Nigerian banks are tapping into pent-up demand for retail services


As the coronavirus pandemic and falling oil prices have pushed Nigeria into recession twice in the past six years, the country’s financial services firms have grown at breakneck speed.

Overall, Africa’s largest economy is home to 20 of the fastest growing businesses of all kinds in the inaugural FT rankings, compiled with research firm Statista. That puts it second only to South Africa, which has 24.

Among these Nigerian companies are specialists in agricultural raw materials, construction and food. But it is those offering financial services – from fintech to asset management and insurance – that dominate, accounting for more than a quarter of the country’s inflows.

According to Mahin Dissanayake, head of African banks at ratings agency Fitch, it’s because Nigeria’s “horrendous” economic data doesn’t reflect the activity that’s happening “under the radar”, and the transactions that people still do. However, the country’s financial sector has been able to harness technology to turn these people into customers, he says.

“Africa offers a huge unbanked and underbanked market for financial services companies,” says Dissanayake. “It offers both incumbents and new entrants very rapid growth opportunities.”

Nigeria’s population of 200 million has made it possible to achieve enormous growth simply by focusing on the local market. According to Dissanayake, the main change has been the expansion of Nigerian banks into retail banking. Previously, they avoided retail customers because creditworthiness could not be established easily. Today, technology has made it easier to track behavior. Banks therefore offer more services, such as insurance and remittances.

Data from Enhancing Financial Innovation and Access (EFInA), a research organization that monitors financial inclusion in Nigeria, shows that 45% of adults used banking services in 2020, up from 38% in 2016.

Some of the growth has been driven by efforts to meet the needs of young people in a country whose median age is 18, says Tunde Leye, a partner at Lagos-based intelligence consultancy SBM.

“There was a gap between what the formal financial sector provides and what most people coming into the working-class economy need,” he says. Today, a new generation of fintech entrepreneurs and bank executives want to create services for their peers.

United Capital, a Lagos-based lender founded more than 50 years ago, has benefited from targeting retail customers, says Ejikeme Okoli, its head of strategy and innovation. In 2019, the company – which has subsidiaries offering investment banking, brokerage and wealth management services – established a consumer credit business to provide microloans. Okoli says he has more than 250,000 customers, with requests handled on one app.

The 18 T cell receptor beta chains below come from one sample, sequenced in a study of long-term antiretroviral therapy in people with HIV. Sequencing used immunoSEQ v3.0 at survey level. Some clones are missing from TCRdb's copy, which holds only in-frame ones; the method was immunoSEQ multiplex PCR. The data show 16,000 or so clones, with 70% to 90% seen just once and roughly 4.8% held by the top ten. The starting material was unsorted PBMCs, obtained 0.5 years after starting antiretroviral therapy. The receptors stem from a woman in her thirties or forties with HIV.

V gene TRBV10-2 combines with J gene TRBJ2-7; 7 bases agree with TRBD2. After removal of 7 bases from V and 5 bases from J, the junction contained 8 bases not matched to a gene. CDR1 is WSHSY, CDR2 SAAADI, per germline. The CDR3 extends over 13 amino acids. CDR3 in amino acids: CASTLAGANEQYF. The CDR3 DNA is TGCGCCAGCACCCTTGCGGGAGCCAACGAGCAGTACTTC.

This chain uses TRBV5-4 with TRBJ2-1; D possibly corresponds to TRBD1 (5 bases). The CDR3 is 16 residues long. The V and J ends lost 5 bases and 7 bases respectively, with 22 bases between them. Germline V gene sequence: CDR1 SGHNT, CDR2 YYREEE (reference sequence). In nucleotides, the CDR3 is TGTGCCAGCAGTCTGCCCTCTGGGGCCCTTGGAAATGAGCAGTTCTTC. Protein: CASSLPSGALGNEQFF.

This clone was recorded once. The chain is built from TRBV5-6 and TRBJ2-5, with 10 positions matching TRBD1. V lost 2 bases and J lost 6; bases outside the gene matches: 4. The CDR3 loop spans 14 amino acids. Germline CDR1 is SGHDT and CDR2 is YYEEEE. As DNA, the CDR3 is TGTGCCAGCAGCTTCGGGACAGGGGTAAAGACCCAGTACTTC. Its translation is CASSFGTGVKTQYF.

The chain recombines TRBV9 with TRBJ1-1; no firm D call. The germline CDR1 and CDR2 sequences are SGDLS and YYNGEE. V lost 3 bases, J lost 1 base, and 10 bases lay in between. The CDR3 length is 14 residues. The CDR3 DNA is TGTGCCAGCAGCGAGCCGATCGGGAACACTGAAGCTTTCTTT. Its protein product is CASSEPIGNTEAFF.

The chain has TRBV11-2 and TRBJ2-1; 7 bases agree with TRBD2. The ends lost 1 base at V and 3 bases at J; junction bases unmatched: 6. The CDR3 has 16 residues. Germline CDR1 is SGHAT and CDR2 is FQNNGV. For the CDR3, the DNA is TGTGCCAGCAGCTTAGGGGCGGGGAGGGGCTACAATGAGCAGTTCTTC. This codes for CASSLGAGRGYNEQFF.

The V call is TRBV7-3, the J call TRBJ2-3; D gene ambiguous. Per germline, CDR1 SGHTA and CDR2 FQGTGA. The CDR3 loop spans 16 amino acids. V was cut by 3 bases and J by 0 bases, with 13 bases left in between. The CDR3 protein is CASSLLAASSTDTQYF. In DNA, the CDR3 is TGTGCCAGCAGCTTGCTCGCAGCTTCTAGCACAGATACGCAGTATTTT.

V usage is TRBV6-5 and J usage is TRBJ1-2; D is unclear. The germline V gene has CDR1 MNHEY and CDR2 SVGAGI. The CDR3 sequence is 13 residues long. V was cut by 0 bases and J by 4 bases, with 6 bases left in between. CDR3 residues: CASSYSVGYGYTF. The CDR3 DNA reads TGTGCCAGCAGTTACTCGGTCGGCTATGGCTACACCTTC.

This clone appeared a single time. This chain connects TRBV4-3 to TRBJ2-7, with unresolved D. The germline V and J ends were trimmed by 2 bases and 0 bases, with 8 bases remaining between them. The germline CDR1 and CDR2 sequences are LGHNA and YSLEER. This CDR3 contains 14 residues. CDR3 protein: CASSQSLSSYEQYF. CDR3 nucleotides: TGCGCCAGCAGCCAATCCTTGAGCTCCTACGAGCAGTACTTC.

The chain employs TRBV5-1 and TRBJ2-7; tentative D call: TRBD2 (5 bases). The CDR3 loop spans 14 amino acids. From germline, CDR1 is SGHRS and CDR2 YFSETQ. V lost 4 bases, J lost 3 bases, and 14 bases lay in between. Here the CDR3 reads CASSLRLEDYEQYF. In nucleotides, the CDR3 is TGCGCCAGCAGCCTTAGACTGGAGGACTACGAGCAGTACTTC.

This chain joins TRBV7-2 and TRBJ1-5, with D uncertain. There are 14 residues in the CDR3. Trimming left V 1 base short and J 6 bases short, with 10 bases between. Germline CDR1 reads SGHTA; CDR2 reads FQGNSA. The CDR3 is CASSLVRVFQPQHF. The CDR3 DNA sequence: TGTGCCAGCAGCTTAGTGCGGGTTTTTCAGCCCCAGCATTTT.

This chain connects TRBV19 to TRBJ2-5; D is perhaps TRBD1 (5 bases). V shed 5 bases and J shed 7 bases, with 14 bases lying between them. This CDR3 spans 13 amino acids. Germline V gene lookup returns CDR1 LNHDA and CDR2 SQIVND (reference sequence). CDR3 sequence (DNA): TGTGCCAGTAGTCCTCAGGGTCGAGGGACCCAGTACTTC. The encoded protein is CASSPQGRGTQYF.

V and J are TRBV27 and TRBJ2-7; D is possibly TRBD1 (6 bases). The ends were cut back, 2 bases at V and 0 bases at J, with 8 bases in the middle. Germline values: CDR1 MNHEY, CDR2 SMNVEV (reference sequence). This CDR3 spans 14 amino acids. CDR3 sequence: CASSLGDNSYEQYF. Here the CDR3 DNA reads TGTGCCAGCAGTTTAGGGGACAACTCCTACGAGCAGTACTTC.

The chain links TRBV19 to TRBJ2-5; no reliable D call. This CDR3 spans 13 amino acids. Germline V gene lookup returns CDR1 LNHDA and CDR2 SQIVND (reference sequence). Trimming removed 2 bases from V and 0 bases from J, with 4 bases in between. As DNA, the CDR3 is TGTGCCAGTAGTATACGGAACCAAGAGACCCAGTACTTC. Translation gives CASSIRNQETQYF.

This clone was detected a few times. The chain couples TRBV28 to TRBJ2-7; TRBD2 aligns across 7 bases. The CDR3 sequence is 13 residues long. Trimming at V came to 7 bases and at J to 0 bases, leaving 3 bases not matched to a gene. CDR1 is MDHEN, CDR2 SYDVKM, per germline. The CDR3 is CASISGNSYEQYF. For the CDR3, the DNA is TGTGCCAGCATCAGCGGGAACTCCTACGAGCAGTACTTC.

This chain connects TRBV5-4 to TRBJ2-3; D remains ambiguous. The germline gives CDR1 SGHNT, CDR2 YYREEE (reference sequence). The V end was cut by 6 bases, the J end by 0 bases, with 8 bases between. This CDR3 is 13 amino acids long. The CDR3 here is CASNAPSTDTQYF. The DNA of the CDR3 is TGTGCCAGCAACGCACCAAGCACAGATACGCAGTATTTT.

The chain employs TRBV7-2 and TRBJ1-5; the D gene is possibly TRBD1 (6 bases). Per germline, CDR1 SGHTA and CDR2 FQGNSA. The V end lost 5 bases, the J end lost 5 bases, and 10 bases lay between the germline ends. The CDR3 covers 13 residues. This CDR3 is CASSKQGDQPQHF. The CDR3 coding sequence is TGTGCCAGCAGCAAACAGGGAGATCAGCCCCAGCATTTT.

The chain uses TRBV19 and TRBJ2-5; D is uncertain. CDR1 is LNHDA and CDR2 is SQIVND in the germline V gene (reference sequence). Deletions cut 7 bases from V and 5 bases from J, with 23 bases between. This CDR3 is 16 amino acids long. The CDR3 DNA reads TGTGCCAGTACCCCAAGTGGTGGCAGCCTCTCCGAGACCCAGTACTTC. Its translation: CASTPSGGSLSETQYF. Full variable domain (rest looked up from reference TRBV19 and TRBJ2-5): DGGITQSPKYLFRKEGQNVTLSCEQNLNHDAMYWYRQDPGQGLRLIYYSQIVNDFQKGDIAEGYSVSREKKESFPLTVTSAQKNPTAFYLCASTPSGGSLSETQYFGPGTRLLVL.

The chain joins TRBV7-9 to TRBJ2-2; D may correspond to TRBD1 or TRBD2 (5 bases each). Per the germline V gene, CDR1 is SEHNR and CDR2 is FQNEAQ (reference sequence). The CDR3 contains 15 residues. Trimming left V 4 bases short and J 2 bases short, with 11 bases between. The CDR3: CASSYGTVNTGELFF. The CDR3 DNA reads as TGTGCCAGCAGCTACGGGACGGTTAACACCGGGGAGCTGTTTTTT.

The company has also applied for a digital banking license to offer services such as payments and taking deposits. In its 2021 Annual Report, it said: “As part of the evolution of our business strategy, the focus is increasingly on the retail segment and the underserved segment of the economy. .”

Global Accelerex, ranked 34th in the FT-Statista list, provides electronic payment technology to businesses and government agencies seeking to process transactions. It has grown by offering new ways to conduct transactions which Shalewa Alonge, head of brand and partnerships, has grown in volume by 55% over the past five years, according to Shalewa Alonge.

The company can capture payments through card distributors and bank branches, and digitally through QR codes and USSD (a communication protocol for exchanging data).

A vendor counts Nigerian naira banknotes for the purchase of a second-hand mobile phone at a market stall in Ikeja Computer Village in Lagos, Nigeria

Mobile phones have helped retail banking grow © Adetona Omokanye/Bloomberg

Alonge says Nigeria’s central bank has helped foster inclusion and foster growth in financial services over the past decade through policies that have created an industry-wide standard for identification customers, alleviating concerns about electronic fraud.

In 2012, it launched an identity system for bank account holders, under which everyone is assigned a “bank verification number”. Each BVN is backed by biometric information to ensure transactions can be traced. In the same year, the central bank also piloted a “cashless policy” in Lagos, under which a processing fee was imposed on daily cash withdrawals to make digital transactions more attractive. The policy, which imposed fees on withdrawals above NGN 500,000 ($1,200) for individuals and NGN 3 million for legal entities, was implemented nationwide in 2014.

Ongoing investments in Nigeria suggest that the trends that have propelled the growth of financial services are likely to continue. The country attracted most of the volume and value of venture capital deals in Africa in 2021, according to a report by the African Private Equity and Venture Capital Association, published in April 2022.

“The engine of Nigeria’s rapid rise to the top spot in the African start-up ecosystem is largely in fintech,” he said. “Deals in the financial sector dominate the history of investments in Nigeria, accounting for 38% of the volume of transactions in the country between 2014 and 2021.”

More growth for fintechs seems likely due to the pandemic. Analysts note that banks have expanded their digital services as branches closed during lockdowns – but this won’t be reflected in the inaugural FT-Statista ranking as it’s based on revenue from 2017 to 2020

“The biggest change in retail banking has happened because of the pandemic,” says Fitch’s Dissanayake. “Now all banks are deploying the technology to expand into retail.”


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